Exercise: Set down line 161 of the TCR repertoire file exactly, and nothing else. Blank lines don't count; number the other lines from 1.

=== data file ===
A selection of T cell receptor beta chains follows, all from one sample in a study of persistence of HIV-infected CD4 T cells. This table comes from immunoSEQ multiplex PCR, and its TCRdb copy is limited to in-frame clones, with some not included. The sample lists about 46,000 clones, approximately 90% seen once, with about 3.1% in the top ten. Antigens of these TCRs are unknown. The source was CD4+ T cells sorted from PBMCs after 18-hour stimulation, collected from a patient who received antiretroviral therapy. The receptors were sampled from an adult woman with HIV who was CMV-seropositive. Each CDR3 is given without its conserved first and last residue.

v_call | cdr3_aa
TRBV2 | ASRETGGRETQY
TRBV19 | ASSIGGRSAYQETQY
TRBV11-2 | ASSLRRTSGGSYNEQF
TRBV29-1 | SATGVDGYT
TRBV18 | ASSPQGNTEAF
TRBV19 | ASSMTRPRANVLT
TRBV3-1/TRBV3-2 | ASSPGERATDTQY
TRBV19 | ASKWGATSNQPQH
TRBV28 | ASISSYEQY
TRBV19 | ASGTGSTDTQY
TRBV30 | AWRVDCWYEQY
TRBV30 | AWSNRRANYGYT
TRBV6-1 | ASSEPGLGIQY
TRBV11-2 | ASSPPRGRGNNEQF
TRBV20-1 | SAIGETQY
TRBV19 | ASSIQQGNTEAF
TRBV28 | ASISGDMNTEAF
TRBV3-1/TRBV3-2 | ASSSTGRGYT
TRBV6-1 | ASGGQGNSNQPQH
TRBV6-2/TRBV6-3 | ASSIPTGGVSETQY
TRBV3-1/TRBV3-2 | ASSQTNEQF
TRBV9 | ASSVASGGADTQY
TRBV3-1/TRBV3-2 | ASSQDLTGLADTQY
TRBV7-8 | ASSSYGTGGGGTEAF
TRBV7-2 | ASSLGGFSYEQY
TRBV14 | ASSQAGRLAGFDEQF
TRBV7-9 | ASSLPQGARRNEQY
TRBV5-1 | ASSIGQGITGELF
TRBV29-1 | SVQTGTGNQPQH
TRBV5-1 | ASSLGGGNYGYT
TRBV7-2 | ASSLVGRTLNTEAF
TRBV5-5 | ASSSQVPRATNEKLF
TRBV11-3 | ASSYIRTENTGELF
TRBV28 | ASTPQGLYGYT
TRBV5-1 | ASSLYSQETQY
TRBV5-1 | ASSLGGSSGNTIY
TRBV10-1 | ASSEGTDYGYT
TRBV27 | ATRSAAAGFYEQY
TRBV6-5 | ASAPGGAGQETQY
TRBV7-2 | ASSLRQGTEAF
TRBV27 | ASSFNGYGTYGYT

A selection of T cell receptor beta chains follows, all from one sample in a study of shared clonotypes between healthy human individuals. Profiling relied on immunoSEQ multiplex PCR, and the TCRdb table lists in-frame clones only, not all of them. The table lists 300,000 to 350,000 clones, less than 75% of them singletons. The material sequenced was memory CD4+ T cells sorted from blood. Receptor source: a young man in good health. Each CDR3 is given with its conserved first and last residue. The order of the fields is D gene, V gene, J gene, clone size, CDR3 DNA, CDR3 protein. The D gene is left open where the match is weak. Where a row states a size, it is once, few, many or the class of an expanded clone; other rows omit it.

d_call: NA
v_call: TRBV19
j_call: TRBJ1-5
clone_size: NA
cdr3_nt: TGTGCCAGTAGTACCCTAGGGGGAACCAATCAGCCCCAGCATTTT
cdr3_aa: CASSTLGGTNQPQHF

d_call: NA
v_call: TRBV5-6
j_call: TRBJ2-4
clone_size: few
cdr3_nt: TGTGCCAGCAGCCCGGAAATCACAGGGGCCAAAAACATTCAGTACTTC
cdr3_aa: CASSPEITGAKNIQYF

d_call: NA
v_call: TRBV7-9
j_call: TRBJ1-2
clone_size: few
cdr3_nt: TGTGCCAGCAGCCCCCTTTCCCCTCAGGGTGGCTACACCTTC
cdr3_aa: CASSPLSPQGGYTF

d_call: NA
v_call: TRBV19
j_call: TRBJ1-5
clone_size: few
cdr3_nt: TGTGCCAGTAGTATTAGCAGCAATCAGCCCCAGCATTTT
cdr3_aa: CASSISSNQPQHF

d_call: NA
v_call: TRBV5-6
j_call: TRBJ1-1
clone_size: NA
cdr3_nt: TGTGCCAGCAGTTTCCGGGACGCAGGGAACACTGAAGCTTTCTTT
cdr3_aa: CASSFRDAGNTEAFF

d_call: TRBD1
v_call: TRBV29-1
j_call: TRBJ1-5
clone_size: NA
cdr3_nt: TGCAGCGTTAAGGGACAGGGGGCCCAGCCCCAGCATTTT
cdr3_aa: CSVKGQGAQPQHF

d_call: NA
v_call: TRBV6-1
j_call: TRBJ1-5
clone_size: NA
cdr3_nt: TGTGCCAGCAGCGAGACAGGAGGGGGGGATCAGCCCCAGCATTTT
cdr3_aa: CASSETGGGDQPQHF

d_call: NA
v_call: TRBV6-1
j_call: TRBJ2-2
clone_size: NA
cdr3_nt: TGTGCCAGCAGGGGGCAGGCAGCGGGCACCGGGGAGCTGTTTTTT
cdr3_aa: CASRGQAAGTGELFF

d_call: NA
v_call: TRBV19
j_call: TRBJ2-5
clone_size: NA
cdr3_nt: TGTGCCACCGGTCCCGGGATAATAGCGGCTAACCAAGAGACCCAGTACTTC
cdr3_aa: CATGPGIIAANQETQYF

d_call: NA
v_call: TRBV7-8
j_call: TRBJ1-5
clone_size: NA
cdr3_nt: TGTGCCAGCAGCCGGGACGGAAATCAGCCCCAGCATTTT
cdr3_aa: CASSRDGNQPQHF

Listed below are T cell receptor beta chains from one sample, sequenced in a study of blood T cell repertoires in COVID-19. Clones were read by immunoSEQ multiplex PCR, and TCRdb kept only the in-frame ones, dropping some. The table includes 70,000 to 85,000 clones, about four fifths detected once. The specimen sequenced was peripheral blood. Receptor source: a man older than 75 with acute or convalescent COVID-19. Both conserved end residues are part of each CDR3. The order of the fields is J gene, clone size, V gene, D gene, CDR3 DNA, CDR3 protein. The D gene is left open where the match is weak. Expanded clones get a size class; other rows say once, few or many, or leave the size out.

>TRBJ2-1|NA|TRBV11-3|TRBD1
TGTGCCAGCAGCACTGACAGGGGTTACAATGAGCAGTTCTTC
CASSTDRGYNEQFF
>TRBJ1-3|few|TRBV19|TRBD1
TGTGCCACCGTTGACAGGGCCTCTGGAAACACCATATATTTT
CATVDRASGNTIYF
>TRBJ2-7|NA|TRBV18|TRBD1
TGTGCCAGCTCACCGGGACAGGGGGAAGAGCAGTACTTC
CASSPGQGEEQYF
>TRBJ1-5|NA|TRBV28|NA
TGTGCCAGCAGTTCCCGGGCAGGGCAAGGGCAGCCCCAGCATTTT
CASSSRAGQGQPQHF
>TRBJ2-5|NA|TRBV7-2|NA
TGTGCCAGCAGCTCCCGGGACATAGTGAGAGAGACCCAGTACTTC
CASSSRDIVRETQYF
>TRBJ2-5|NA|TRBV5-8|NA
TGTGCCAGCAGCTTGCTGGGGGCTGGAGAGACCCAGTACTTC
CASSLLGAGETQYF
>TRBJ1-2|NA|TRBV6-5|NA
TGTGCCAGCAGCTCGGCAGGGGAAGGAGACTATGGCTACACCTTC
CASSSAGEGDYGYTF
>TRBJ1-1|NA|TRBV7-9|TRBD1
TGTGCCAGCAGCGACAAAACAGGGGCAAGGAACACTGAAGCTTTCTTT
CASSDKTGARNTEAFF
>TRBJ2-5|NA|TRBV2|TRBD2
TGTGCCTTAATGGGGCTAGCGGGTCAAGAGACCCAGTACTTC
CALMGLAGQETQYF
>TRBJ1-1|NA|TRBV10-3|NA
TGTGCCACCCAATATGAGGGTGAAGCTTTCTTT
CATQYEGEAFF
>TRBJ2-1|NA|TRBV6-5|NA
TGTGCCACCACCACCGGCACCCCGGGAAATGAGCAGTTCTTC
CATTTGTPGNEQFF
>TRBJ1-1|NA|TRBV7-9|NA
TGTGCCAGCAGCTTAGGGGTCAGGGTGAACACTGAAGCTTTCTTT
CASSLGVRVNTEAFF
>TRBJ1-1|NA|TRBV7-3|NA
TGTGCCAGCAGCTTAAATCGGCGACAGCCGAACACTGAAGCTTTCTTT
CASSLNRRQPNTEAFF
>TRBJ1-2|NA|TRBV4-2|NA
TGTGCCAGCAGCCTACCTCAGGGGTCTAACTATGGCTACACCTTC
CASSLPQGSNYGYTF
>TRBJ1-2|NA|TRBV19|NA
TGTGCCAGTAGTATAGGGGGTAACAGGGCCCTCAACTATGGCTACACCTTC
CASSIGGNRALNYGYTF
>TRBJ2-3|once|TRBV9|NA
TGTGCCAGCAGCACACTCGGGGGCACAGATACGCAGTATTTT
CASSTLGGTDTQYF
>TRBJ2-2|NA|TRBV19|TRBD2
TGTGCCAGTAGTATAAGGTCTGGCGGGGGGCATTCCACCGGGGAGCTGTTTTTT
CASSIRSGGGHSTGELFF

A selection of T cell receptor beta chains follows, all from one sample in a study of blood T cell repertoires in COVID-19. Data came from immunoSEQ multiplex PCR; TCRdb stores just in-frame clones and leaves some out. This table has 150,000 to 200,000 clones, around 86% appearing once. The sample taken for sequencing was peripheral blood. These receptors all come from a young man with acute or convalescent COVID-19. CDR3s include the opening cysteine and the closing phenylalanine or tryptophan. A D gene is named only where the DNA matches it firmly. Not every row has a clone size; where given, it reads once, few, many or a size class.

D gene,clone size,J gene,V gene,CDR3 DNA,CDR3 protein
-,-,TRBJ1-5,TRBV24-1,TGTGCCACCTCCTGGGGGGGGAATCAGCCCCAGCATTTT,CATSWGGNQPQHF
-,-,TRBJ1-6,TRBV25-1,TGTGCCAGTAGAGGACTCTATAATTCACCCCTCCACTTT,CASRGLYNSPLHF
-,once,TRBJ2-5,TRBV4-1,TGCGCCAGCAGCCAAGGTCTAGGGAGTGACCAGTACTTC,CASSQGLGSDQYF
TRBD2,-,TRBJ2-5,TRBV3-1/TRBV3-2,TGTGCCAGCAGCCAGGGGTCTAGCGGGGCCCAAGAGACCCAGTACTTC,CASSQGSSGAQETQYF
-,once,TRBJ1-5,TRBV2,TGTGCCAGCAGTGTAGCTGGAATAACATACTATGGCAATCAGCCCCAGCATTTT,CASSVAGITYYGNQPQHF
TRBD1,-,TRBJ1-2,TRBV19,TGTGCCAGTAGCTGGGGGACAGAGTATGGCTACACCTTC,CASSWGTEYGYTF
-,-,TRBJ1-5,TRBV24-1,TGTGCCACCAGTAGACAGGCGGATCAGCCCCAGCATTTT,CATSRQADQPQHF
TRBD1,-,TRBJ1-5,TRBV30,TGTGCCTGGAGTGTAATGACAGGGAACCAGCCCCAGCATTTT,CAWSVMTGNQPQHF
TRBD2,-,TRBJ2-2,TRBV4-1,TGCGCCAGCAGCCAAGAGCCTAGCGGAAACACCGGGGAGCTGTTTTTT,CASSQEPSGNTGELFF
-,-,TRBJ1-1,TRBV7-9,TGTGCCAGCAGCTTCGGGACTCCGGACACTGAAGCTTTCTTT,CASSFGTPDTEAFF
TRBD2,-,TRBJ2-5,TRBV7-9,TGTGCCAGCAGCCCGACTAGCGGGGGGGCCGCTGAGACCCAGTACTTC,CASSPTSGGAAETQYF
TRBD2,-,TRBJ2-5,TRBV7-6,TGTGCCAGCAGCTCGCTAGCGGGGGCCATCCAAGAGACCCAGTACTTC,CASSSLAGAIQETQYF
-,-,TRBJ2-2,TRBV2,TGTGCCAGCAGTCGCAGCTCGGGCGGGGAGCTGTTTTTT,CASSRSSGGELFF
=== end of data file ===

-,once,TRBJ2-5,TRBV4-1,TGCGCCAGCAGCCAAGGTCTAGGGAGTGACCAGTACTTC,CASSQGLGSDQYF